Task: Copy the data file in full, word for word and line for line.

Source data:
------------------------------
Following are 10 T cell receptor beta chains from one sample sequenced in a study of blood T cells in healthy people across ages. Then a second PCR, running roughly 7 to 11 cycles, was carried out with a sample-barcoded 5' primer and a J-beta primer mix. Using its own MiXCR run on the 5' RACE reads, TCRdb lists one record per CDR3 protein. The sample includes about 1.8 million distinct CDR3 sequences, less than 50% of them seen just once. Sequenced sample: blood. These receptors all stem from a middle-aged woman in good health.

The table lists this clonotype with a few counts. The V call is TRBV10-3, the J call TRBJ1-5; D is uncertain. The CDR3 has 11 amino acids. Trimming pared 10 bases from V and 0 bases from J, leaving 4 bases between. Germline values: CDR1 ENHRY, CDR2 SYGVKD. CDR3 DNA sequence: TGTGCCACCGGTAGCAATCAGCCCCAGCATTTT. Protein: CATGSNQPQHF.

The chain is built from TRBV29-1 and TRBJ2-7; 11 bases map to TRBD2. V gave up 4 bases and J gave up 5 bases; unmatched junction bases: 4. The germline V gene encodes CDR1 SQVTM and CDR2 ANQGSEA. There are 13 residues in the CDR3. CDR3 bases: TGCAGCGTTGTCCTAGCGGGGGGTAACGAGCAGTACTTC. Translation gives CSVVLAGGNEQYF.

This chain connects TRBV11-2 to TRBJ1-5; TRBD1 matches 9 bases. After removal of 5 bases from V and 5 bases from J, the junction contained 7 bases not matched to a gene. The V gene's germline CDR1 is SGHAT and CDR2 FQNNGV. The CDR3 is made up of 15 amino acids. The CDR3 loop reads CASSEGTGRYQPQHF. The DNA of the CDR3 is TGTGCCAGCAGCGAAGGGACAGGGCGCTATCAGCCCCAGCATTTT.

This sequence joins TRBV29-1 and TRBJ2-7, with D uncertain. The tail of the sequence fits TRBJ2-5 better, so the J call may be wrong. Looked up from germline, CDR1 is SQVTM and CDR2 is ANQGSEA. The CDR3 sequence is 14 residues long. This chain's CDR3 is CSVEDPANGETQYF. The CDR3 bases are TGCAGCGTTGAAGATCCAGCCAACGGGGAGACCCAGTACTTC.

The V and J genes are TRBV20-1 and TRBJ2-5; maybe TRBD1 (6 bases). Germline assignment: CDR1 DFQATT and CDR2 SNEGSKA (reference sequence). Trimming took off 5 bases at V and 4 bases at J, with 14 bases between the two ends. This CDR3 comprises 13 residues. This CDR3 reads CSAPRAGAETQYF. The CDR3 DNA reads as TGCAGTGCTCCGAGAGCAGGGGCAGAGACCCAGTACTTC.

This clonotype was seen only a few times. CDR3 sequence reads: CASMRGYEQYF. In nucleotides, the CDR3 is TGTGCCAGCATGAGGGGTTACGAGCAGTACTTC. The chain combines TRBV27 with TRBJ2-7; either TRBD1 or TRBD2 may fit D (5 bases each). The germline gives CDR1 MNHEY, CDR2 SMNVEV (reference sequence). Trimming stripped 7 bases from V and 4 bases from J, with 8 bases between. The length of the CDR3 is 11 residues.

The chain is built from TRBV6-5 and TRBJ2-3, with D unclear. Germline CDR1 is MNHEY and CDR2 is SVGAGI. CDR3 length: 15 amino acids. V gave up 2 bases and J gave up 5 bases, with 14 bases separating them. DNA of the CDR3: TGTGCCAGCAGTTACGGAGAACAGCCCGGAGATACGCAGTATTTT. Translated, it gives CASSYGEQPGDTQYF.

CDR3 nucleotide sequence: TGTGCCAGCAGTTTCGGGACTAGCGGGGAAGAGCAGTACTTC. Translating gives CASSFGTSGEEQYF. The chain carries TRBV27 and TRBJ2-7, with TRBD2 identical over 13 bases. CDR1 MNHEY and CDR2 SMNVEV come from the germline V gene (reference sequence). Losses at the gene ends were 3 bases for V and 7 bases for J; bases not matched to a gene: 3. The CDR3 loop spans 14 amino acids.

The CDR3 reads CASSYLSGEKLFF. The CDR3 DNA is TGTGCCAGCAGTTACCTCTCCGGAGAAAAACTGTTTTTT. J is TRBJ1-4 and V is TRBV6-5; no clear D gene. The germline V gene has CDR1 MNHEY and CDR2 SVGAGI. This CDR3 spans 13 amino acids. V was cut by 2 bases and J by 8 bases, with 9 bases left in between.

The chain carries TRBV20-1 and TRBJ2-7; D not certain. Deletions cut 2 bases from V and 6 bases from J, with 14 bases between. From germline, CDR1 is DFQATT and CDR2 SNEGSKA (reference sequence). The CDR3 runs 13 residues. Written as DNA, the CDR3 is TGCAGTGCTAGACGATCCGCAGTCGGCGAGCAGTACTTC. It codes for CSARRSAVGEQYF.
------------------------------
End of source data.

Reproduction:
Following are 10 T cell receptor beta chains from one sample sequenced in a study of blood T cells in healthy people across ages. Then a second PCR, running roughly 7 to 11 cycles, was carried out with a sample-barcoded 5' primer and a J-beta primer mix. Using its own MiXCR run on the 5' RACE reads, TCRdb lists one record per CDR3 protein. The sample includes about 1.8 million distinct CDR3 sequences, less than 50% of them seen just once. Sequenced sample: blood. These receptors all stem from a middle-aged woman in good health.

The table lists this clonotype with a few counts. The V call is TRBV10-3, the J call TRBJ1-5; D is uncertain. The CDR3 has 11 amino acids. Trimming pared 10 bases from V and 0 bases from J, leaving 4 bases between. Germline values: CDR1 ENHRY, CDR2 SYGVKD. CDR3 DNA sequence: TGTGCCACCGGTAGCAATCAGCCCCAGCATTTT. Protein: CATGSNQPQHF.

The chain is built from TRBV29-1 and TRBJ2-7; 11 bases map to TRBD2. V gave up 4 bases and J gave up 5 bases; unmatched junction bases: 4. The germline V gene encodes CDR1 SQVTM and CDR2 ANQGSEA. There are 13 residues in the CDR3. CDR3 bases: TGCAGCGTTGTCCTAGCGGGGGGTAACGAGCAGTACTTC. Translation gives CSVVLAGGNEQYF.

This chain connects TRBV11-2 to TRBJ1-5; TRBD1 matches 9 bases. After removal of 5 bases from V and 5 bases from J, the junction contained 7 bases not matched to a gene. The V gene's germline CDR1 is SGHAT and CDR2 FQNNGV. The CDR3 is made up of 15 amino acids. The CDR3 loop reads CASSEGTGRYQPQHF. The DNA of the CDR3 is TGTGCCAGCAGCGAAGGGACAGGGCGCTATCAGCCCCAGCATTTT.

This sequence joins TRBV29-1 and TRBJ2-7, with D uncertain. The tail of the sequence fits TRBJ2-5 better, so the J call may be wrong. Looked up from germline, CDR1 is SQVTM and CDR2 is ANQGSEA. The CDR3 sequence is 14 residues long. This chain's CDR3 is CSVEDPANGETQYF. The CDR3 bases are TGCAGCGTTGAAGATCCAGCCAACGGGGAGACCCAGTACTTC.

The V and J genes are TRBV20-1 and TRBJ2-5; maybe TRBD1 (6 bases). Germline assignment: CDR1 DFQATT and CDR2 SNEGSKA (reference sequence). Trimming took off 5 bases at V and 4 bases at J, with 14 bases between the two ends. This CDR3 comprises 13 residues. This CDR3 reads CSAPRAGAETQYF. The CDR3 DNA reads as TGCAGTGCTCCGAGAGCAGGGGCAGAGACCCAGTACTTC.

This clonotype was seen only a few times. CDR3 sequence reads: CASMRGYEQYF. In nucleotides, the CDR3 is TGTGCCAGCATGAGGGGTTACGAGCAGTACTTC. The chain combines TRBV27 with TRBJ2-7; either TRBD1 or TRBD2 may fit D (5 bases each). The germline gives CDR1 MNHEY, CDR2 SMNVEV (reference sequence). Trimming stripped 7 bases from V and 4 bases from J, with 8 bases between. The length of the CDR3 is 11 residues.

The chain is built from TRBV6-5 and TRBJ2-3, with D unclear. Germline CDR1 is MNHEY and CDR2 is SVGAGI. CDR3 length: 15 amino acids. V gave up 2 bases and J gave up 5 bases, with 14 bases separating them. DNA of the CDR3: TGTGCCAGCAGTTACGGAGAACAGCCCGGAGATACGCAGTATTTT. Translated, it gives CASSYGEQPGDTQYF.

CDR3 nucleotide sequence: TGTGCCAGCAGTTTCGGGACTAGCGGGGAAGAGCAGTACTTC. Translating gives CASSFGTSGEEQYF. The chain carries TRBV27 and TRBJ2-7, with TRBD2 identical over 13 bases. CDR1 MNHEY and CDR2 SMNVEV come from the germline V gene (reference sequence). Losses at the gene ends were 3 bases for V and 7 bases for J; bases not matched to a gene: 3. The CDR3 loop spans 14 amino acids.

The CDR3 reads CASSYLSGEKLFF. The CDR3 DNA is TGTGCCAGCAGTTACCTCTCCGGAGAAAAACTGTTTTTT. J is TRBJ1-4 and V is TRBV6-5; no clear D gene. The germline V gene has CDR1 MNHEY and CDR2 SVGAGI. This CDR3 spans 13 amino acids. V was cut by 2 bases and J by 8 bases, with 9 bases left in between.

The chain carries TRBV20-1 and TRBJ2-7; D not certain. Deletions cut 2 bases from V and 6 bases from J, with 14 bases between. From germline, CDR1 is DFQATT and CDR2 SNEGSKA (reference sequence). The CDR3 runs 13 residues. Written as DNA, the CDR3 is TGCAGTGCTAGACGATCCGCAGTCGGCGAGCAGTACTTC. It codes for CSARRSAVGEQYF.